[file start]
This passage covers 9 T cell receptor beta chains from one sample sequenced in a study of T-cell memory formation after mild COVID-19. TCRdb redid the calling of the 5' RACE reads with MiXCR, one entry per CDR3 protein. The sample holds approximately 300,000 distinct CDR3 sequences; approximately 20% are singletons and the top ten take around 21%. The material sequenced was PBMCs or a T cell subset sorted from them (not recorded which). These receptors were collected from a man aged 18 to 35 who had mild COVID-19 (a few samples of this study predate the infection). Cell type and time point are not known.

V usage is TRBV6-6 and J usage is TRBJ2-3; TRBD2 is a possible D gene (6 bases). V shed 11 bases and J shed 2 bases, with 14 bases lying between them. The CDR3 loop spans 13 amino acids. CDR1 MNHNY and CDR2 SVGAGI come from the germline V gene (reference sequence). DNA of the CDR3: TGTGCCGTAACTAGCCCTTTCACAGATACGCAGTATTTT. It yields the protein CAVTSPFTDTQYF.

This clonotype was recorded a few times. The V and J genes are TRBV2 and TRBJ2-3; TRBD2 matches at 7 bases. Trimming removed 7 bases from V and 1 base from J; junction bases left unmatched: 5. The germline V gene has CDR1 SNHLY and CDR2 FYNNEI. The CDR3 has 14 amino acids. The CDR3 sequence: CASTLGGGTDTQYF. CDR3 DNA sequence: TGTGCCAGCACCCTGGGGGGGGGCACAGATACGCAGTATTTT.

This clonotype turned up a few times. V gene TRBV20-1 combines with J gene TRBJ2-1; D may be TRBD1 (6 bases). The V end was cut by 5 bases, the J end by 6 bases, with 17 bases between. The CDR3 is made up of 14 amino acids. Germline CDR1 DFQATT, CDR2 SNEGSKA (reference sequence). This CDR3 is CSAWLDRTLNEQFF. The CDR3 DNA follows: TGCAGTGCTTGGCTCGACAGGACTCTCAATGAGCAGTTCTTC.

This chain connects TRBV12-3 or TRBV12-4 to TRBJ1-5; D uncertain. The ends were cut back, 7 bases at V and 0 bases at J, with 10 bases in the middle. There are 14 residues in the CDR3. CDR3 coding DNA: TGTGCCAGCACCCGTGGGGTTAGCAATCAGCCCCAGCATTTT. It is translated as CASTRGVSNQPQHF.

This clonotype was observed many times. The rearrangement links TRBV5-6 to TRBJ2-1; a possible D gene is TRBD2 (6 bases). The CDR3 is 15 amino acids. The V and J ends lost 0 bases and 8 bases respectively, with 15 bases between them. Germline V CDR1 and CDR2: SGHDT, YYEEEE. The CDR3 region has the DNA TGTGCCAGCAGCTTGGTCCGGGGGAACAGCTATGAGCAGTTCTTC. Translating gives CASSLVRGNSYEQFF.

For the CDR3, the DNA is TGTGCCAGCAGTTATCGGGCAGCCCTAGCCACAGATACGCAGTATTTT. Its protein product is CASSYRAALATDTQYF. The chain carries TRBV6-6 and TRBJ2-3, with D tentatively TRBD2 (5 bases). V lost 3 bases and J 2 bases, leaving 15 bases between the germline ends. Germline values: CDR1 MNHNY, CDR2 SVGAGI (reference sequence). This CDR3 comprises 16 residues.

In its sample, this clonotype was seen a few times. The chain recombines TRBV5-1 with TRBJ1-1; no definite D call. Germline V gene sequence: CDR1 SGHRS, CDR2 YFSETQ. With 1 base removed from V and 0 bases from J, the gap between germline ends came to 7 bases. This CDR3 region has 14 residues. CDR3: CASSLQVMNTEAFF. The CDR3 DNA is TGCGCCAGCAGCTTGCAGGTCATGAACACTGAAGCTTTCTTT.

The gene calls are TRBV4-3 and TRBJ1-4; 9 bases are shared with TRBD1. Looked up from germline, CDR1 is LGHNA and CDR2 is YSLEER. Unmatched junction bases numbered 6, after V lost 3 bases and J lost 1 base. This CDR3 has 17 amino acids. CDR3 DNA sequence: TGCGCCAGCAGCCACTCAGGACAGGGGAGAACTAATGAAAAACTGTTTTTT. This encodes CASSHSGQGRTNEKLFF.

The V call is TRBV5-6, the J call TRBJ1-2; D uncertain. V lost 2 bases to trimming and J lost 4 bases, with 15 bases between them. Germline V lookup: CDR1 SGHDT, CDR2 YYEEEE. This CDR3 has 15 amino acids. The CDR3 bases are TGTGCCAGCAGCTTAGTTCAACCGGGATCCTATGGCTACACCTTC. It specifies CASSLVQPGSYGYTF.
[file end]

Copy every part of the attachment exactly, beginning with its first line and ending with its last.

This passage covers 9 T cell receptor beta chains from one sample sequenced in a study of T-cell memory formation after mild COVID-19. TCRdb redid the calling of the 5' RACE reads with MiXCR, one entry per CDR3 protein. The sample holds approximately 300,000 distinct CDR3 sequences; approximately 20% are singletons and the top ten take around 21%. The material sequenced was PBMCs or a T cell subset sorted from them (not recorded which). These receptors were collected from a man aged 18 to 35 who had mild COVID-19 (a few samples of this study predate the infection). Cell type and time point are not known.

V usage is TRBV6-6 and J usage is TRBJ2-3; TRBD2 is a possible D gene (6 bases). V shed 11 bases and J shed 2 bases, with 14 bases lying between them. The CDR3 loop spans 13 amino acids. CDR1 MNHNY and CDR2 SVGAGI come from the germline V gene (reference sequence). DNA of the CDR3: TGTGCCGTAACTAGCCCTTTCACAGATACGCAGTATTTT. It yields the protein CAVTSPFTDTQYF.

This clonotype was recorded a few times. The V and J genes are TRBV2 and TRBJ2-3; TRBD2 matches at 7 bases. Trimming removed 7 bases from V and 1 base from J; junction bases left unmatched: 5. The germline V gene has CDR1 SNHLY and CDR2 FYNNEI. The CDR3 has 14 amino acids. The CDR3 sequence: CASTLGGGTDTQYF. CDR3 DNA sequence: TGTGCCAGCACCCTGGGGGGGGGCACAGATACGCAGTATTTT.

This clonotype turned up a few times. V gene TRBV20-1 combines with J gene TRBJ2-1; D may be TRBD1 (6 bases). The V end was cut by 5 bases, the J end by 6 bases, with 17 bases between. The CDR3 is made up of 14 amino acids. Germline CDR1 DFQATT, CDR2 SNEGSKA (reference sequence). This CDR3 is CSAWLDRTLNEQFF. The CDR3 DNA follows: TGCAGTGCTTGGCTCGACAGGACTCTCAATGAGCAGTTCTTC.

This chain connects TRBV12-3 or TRBV12-4 to TRBJ1-5; D uncertain. The ends were cut back, 7 bases at V and 0 bases at J, with 10 bases in the middle. There are 14 residues in the CDR3. CDR3 coding DNA: TGTGCCAGCACCCGTGGGGTTAGCAATCAGCCCCAGCATTTT. It is translated as CASTRGVSNQPQHF.

This clonotype was observed many times. The rearrangement links TRBV5-6 to TRBJ2-1; a possible D gene is TRBD2 (6 bases). The CDR3 is 15 amino acids. The V and J ends lost 0 bases and 8 bases respectively, with 15 bases between them. Germline V CDR1 and CDR2: SGHDT, YYEEEE. The CDR3 region has the DNA TGTGCCAGCAGCTTGGTCCGGGGGAACAGCTATGAGCAGTTCTTC. Translating gives CASSLVRGNSYEQFF.

For the CDR3, the DNA is TGTGCCAGCAGTTATCGGGCAGCCCTAGCCACAGATACGCAGTATTTT. Its protein product is CASSYRAALATDTQYF. The chain carries TRBV6-6 and TRBJ2-3, with D tentatively TRBD2 (5 bases). V lost 3 bases and J 2 bases, leaving 15 bases between the germline ends. Germline values: CDR1 MNHNY, CDR2 SVGAGI (reference sequence). This CDR3 comprises 16 residues.

In its sample, this clonotype was seen a few times. The chain recombines TRBV5-1 with TRBJ1-1; no definite D call. Germline V gene sequence: CDR1 SGHRS, CDR2 YFSETQ. With 1 base removed from V and 0 bases from J, the gap between germline ends came to 7 bases. This CDR3 region has 14 residues. CDR3: CASSLQVMNTEAFF. The CDR3 DNA is TGCGCCAGCAGCTTGCAGGTCATGAACACTGAAGCTTTCTTT.

The gene calls are TRBV4-3 and TRBJ1-4; 9 bases are shared with TRBD1. Looked up from germline, CDR1 is LGHNA and CDR2 is YSLEER. Unmatched junction bases numbered 6, after V lost 3 bases and J lost 1 base. This CDR3 has 17 amino acids. CDR3 DNA sequence: TGCGCCAGCAGCCACTCAGGACAGGGGAGAACTAATGAAAAACTGTTTTTT. This encodes CASSHSGQGRTNEKLFF.

The V call is TRBV5-6, the J call TRBJ1-2; D uncertain. V lost 2 bases to trimming and J lost 4 bases, with 15 bases between them. Germline V lookup: CDR1 SGHDT, CDR2 YYEEEE. This CDR3 has 15 amino acids. The CDR3 bases are TGTGCCAGCAGCTTAGTTCAACCGGGATCCTATGGCTACACCTTC. It specifies CASSLVQPGSYGYTF.